Burma, broke and divided by British colonialism, is yet another story. And so are the monstrous Malaysian massacres, which took place in 1969. And various massacres of the opposition as well as of immigrants in Thailand. The Thai bombing of Vietnam and Laos, to impress handlers in Washington, and the U.S. massacres in the Philippines, as well as the brutal civil war there in Mindanao.

The list goes on and on. It is a brutal horror show, the never-ending awfulness of Western neo-colonialism, as well as the sleazy servility of local rulers.

The results are omnipresent: the beaches of entire countries are devastated. Whole enormous islands like Borneo, Papua and Sumatra are finished, scarred and poisoned by local and multi-national corporations. It is smoke and filth, clogged rivers, collapsed cultures, entire civilizations. No mercy, no compassion, no future.

Jakarta – smog and huge slums between skyscrapers

But it is all hushed up. Crimes are denied. Outraged, confused nations are called ‘lands of smiles’, or ‘’friendly and tolerant archipelagos’.

It is insane, but tens of millions of foreign tourists descend on this ruined part of the world, annually. They see nothing. Some like it. They only nurture their complexes of superiority here. They do not want to understand anything. They choose to be blind. Cheap sex, shitty alcohol and beach food, as well as monumental sunburns. They continue the demolition work which has been triggered by their governments.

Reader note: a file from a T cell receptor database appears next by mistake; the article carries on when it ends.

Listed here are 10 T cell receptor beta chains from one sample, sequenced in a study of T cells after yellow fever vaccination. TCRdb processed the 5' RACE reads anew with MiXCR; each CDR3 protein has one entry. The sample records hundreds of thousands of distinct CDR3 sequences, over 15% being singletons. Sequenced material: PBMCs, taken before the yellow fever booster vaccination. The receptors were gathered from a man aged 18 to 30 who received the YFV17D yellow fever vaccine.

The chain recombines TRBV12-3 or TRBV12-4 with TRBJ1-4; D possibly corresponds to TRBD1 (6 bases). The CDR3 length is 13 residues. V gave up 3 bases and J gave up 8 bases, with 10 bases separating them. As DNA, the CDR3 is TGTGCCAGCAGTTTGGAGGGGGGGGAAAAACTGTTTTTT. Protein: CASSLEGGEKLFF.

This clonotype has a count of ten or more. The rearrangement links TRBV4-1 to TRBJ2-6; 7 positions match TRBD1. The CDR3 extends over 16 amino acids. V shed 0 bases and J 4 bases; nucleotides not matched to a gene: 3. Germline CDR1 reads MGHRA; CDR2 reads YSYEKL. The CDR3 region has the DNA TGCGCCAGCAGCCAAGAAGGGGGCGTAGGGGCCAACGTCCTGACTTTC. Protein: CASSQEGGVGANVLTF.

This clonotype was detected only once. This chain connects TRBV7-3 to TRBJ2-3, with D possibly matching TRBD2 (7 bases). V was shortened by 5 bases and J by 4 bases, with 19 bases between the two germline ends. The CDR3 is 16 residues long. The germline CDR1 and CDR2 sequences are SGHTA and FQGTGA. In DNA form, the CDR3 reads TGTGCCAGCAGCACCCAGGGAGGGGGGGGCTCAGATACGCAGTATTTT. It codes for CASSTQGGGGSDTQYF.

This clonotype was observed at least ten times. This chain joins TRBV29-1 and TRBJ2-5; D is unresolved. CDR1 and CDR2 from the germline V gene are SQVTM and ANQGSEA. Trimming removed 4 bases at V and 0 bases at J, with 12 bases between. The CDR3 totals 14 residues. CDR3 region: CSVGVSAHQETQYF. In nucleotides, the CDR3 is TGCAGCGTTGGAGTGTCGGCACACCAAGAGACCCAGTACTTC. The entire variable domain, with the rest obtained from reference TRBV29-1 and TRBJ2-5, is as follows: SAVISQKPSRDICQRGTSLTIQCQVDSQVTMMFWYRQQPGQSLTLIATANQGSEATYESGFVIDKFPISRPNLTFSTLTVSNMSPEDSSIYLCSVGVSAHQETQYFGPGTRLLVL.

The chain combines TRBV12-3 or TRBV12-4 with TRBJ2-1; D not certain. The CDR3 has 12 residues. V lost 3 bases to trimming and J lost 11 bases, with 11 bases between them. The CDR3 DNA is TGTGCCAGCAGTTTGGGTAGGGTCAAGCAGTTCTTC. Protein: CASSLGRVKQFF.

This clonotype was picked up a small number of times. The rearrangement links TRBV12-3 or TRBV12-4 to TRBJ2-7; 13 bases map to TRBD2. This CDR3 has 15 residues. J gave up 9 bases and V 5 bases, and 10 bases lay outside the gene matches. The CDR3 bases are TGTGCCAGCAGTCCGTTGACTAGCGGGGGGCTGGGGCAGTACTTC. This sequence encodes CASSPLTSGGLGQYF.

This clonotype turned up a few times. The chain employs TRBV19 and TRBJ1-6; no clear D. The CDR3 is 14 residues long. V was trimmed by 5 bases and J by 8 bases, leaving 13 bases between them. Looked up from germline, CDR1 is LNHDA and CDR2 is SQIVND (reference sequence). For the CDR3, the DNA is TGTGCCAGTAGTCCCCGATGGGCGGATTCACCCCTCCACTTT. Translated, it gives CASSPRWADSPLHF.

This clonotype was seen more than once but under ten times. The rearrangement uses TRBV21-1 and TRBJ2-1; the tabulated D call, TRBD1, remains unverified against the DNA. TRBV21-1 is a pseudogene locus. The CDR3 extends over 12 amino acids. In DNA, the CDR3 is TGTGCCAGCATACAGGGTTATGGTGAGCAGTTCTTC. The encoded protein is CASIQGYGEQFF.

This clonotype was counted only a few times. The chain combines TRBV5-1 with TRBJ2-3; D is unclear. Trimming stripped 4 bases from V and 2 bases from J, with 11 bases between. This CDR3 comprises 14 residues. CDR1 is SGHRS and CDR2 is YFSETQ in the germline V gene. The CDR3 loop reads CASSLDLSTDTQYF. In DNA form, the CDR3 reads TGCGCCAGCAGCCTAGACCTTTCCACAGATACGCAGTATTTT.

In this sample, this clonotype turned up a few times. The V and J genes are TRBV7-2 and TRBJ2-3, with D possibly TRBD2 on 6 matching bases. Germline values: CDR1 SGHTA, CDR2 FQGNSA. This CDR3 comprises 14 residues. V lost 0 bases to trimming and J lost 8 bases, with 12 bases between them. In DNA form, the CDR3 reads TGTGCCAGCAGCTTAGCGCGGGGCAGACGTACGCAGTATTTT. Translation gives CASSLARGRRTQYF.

*****

The mood is terrible. In Indonesia, foreigners and even locals get insulted in the middle of the day, just for being ‘different’. Whites are. Chinese are. Indians are. Black people are, with terrible regularity and brutality.

In Thailand, foreigners get killed and raped, for almost no, or very little, reason. The terrible occurrences are reported almost weekly by the local and foreign press.

Privatized Malaysian boardwalk – now for a fee

Poor people feel that their beaches, their cities, have been stolen from them. In Indonesia, on the Bali and Lombok islands, everything has actually really been looted from the locals.

Societies have crumpled. The plunder of the resources, of nature, of everything, was already taking place for years and decades, even centuries.

No one knows the way out of this nightmare. Most of Southeast Asia knows nothing else than this subjugation. And it is not even called a nightmare. In Southeast Asia, or in the West which controlled these societies for as long as one can remember, the horror is being glorified.

*****

And yet, yet… On the same continent, not far away, an enormous country, governed by the Communist Party, and professing ‘socialism with Chinese characteristics’ has been building a totally new society, defining and implementing an ‘ecological civilization’, pulling hundreds of millions of citizens out of poverty, constructing a great scientific base, the fastest trains on earth, massive transit systems in each and every city, first rate schools and universities, and stunning concert halls, opera houses and museums.

And all this with only a fraction of the financial resources, calculated on a per capita basis, of those of the West.

China… A country with 6,000 years of history and culture, with about 1.4 billion inhabitants, and with an absolutely, diametrically opposite economic and social system from that which was force-fed, for decades, to the people of Southeast Asia by the West.

A country, which, by 2020, as promised by her President Xi Jinping, will have no one, be it in the cities or in the villages, living in extreme poverty.